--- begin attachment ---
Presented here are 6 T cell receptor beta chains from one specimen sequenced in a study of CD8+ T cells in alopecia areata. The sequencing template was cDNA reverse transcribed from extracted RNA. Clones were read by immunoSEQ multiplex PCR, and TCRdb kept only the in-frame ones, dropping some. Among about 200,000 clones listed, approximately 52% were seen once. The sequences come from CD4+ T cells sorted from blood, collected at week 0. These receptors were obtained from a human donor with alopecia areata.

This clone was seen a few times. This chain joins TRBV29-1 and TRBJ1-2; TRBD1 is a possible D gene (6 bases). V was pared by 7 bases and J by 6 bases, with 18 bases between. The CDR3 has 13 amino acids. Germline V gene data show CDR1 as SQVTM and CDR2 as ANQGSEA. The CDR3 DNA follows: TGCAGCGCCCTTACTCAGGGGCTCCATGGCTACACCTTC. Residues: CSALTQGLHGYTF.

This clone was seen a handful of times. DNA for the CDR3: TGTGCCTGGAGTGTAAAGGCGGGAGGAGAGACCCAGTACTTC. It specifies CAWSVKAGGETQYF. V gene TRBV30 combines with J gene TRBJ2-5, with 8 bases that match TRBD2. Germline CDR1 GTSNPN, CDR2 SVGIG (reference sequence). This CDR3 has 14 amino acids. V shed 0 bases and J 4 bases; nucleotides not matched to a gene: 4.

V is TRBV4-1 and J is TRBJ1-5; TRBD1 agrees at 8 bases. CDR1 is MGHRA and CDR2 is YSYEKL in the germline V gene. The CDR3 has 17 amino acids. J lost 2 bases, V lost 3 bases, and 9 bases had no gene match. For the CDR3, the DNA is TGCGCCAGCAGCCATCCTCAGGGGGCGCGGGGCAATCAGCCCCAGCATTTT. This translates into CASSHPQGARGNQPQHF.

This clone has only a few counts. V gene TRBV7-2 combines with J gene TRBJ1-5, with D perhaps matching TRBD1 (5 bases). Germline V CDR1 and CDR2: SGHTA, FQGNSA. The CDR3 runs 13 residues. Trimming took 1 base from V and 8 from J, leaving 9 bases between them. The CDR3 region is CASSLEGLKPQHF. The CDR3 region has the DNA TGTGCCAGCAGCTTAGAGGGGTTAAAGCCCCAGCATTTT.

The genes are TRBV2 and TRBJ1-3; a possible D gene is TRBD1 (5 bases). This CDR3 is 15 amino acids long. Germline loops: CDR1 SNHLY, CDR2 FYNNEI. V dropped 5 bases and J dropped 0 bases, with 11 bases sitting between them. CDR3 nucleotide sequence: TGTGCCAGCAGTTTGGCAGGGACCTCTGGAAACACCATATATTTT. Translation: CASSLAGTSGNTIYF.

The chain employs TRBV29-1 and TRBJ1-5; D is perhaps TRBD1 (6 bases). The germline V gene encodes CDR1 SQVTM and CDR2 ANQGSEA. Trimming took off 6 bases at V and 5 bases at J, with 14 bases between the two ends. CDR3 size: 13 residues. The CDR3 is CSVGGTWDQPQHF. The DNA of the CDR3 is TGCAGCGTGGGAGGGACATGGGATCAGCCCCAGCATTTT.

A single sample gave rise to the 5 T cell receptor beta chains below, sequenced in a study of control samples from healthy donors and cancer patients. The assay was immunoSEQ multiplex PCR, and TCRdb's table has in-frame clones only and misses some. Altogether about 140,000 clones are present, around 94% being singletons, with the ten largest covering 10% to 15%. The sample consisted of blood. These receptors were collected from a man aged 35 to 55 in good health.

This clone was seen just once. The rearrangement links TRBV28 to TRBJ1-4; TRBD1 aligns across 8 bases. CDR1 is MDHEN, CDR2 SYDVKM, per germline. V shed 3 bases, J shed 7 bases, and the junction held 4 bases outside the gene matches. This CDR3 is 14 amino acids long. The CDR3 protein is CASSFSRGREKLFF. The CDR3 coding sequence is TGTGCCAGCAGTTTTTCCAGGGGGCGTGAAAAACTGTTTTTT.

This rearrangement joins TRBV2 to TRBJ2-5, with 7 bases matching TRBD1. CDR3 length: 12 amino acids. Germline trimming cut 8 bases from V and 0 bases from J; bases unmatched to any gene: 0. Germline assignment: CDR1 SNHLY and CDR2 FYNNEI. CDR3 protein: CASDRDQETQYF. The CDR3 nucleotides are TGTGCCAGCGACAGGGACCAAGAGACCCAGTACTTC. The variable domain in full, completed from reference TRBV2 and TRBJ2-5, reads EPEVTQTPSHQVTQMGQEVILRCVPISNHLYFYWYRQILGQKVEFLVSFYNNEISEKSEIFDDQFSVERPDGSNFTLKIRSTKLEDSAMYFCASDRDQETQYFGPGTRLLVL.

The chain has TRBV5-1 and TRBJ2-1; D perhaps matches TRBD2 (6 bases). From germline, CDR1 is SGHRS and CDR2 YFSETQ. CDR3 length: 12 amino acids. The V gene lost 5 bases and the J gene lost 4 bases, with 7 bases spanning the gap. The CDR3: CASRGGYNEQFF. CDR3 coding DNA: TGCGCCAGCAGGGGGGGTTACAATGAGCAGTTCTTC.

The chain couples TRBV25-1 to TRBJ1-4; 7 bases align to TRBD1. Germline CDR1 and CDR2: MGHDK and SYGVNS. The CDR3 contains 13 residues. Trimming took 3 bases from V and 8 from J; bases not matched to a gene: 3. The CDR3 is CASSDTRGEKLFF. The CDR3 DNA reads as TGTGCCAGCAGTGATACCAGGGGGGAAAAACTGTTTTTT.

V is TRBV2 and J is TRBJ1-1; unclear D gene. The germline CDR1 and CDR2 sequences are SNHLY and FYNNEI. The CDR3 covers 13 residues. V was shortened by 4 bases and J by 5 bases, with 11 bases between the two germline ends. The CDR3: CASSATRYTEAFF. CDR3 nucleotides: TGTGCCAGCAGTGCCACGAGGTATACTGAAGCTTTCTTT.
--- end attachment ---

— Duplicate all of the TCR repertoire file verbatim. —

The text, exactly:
Presented here are 6 T cell receptor beta chains from one specimen sequenced in a study of CD8+ T cells in alopecia areata. The sequencing template was cDNA reverse transcribed from extracted RNA. Clones were read by immunoSEQ multiplex PCR, and TCRdb kept only the in-frame ones, dropping some. Among about 200,000 clones listed, approximately 52% were seen once. The sequences come from CD4+ T cells sorted from blood, collected at week 0. These receptors were obtained from a human donor with alopecia areata.

This clone was seen a few times. This chain joins TRBV29-1 and TRBJ1-2; TRBD1 is a possible D gene (6 bases). V was pared by 7 bases and J by 6 bases, with 18 bases between. The CDR3 has 13 amino acids. Germline V gene data show CDR1 as SQVTM and CDR2 as ANQGSEA. The CDR3 DNA follows: TGCAGCGCCCTTACTCAGGGGCTCCATGGCTACACCTTC. Residues: CSALTQGLHGYTF.

This clone was seen a handful of times. DNA for the CDR3: TGTGCCTGGAGTGTAAAGGCGGGAGGAGAGACCCAGTACTTC. It specifies CAWSVKAGGETQYF. V gene TRBV30 combines with J gene TRBJ2-5, with 8 bases that match TRBD2. Germline CDR1 GTSNPN, CDR2 SVGIG (reference sequence). This CDR3 has 14 amino acids. V shed 0 bases and J 4 bases; nucleotides not matched to a gene: 4.

V is TRBV4-1 and J is TRBJ1-5; TRBD1 agrees at 8 bases. CDR1 is MGHRA and CDR2 is YSYEKL in the germline V gene. The CDR3 has 17 amino acids. J lost 2 bases, V lost 3 bases, and 9 bases had no gene match. For the CDR3, the DNA is TGCGCCAGCAGCCATCCTCAGGGGGCGCGGGGCAATCAGCCCCAGCATTTT. This translates into CASSHPQGARGNQPQHF.

This clone has only a few counts. V gene TRBV7-2 combines with J gene TRBJ1-5, with D perhaps matching TRBD1 (5 bases). Germline V CDR1 and CDR2: SGHTA, FQGNSA. The CDR3 runs 13 residues. Trimming took 1 base from V and 8 from J, leaving 9 bases between them. The CDR3 region is CASSLEGLKPQHF. The CDR3 region has the DNA TGTGCCAGCAGCTTAGAGGGGTTAAAGCCCCAGCATTTT.

The genes are TRBV2 and TRBJ1-3; a possible D gene is TRBD1 (5 bases). This CDR3 is 15 amino acids long. Germline loops: CDR1 SNHLY, CDR2 FYNNEI. V dropped 5 bases and J dropped 0 bases, with 11 bases sitting between them. CDR3 nucleotide sequence: TGTGCCAGCAGTTTGGCAGGGACCTCTGGAAACACCATATATTTT. Translation: CASSLAGTSGNTIYF.

The chain employs TRBV29-1 and TRBJ1-5; D is perhaps TRBD1 (6 bases). The germline V gene encodes CDR1 SQVTM and CDR2 ANQGSEA. Trimming took off 6 bases at V and 5 bases at J, with 14 bases between the two ends. CDR3 size: 13 residues. The CDR3 is CSVGGTWDQPQHF. The DNA of the CDR3 is TGCAGCGTGGGAGGGACATGGGATCAGCCCCAGCATTTT.

A single sample gave rise to the 5 T cell receptor beta chains below, sequenced in a study of control samples from healthy donors and cancer patients. The assay was immunoSEQ multiplex PCR, and TCRdb's table has in-frame clones only and misses some. Altogether about 140,000 clones are present, around 94% being singletons, with the ten largest covering 10% to 15%. The sample consisted of blood. These receptors were collected from a man aged 35 to 55 in good health.

This clone was seen just once. The rearrangement links TRBV28 to TRBJ1-4; TRBD1 aligns across 8 bases. CDR1 is MDHEN, CDR2 SYDVKM, per germline. V shed 3 bases, J shed 7 bases, and the junction held 4 bases outside the gene matches. This CDR3 is 14 amino acids long. The CDR3 protein is CASSFSRGREKLFF. The CDR3 coding sequence is TGTGCCAGCAGTTTTTCCAGGGGGCGTGAAAAACTGTTTTTT.

This rearrangement joins TRBV2 to TRBJ2-5, with 7 bases matching TRBD1. CDR3 length: 12 amino acids. Germline trimming cut 8 bases from V and 0 bases from J; bases unmatched to any gene: 0. Germline assignment: CDR1 SNHLY and CDR2 FYNNEI. CDR3 protein: CASDRDQETQYF. The CDR3 nucleotides are TGTGCCAGCGACAGGGACCAAGAGACCCAGTACTTC. The variable domain in full, completed from reference TRBV2 and TRBJ2-5, reads EPEVTQTPSHQVTQMGQEVILRCVPISNHLYFYWYRQILGQKVEFLVSFYNNEISEKSEIFDDQFSVERPDGSNFTLKIRSTKLEDSAMYFCASDRDQETQYFGPGTRLLVL.

The chain has TRBV5-1 and TRBJ2-1; D perhaps matches TRBD2 (6 bases). From germline, CDR1 is SGHRS and CDR2 YFSETQ. CDR3 length: 12 amino acids. The V gene lost 5 bases and the J gene lost 4 bases, with 7 bases spanning the gap. The CDR3: CASRGGYNEQFF. CDR3 coding DNA: TGCGCCAGCAGGGGGGGTTACAATGAGCAGTTCTTC.

The chain couples TRBV25-1 to TRBJ1-4; 7 bases align to TRBD1. Germline CDR1 and CDR2: MGHDK and SYGVNS. The CDR3 contains 13 residues. Trimming took 3 bases from V and 8 from J; bases not matched to a gene: 3. The CDR3 is CASSDTRGEKLFF. The CDR3 DNA reads as TGTGCCAGCAGTGATACCAGGGGGGAAAAACTGTTTTTT.

V is TRBV2 and J is TRBJ1-1; unclear D gene. The germline CDR1 and CDR2 sequences are SNHLY and FYNNEI. The CDR3 covers 13 residues. V was shortened by 4 bases and J by 5 bases, with 11 bases between the two germline ends. The CDR3: CASSATRYTEAFF. CDR3 nucleotides: TGTGCCAGCAGTGCCACGAGGTATACTGAAGCTTTCTTT.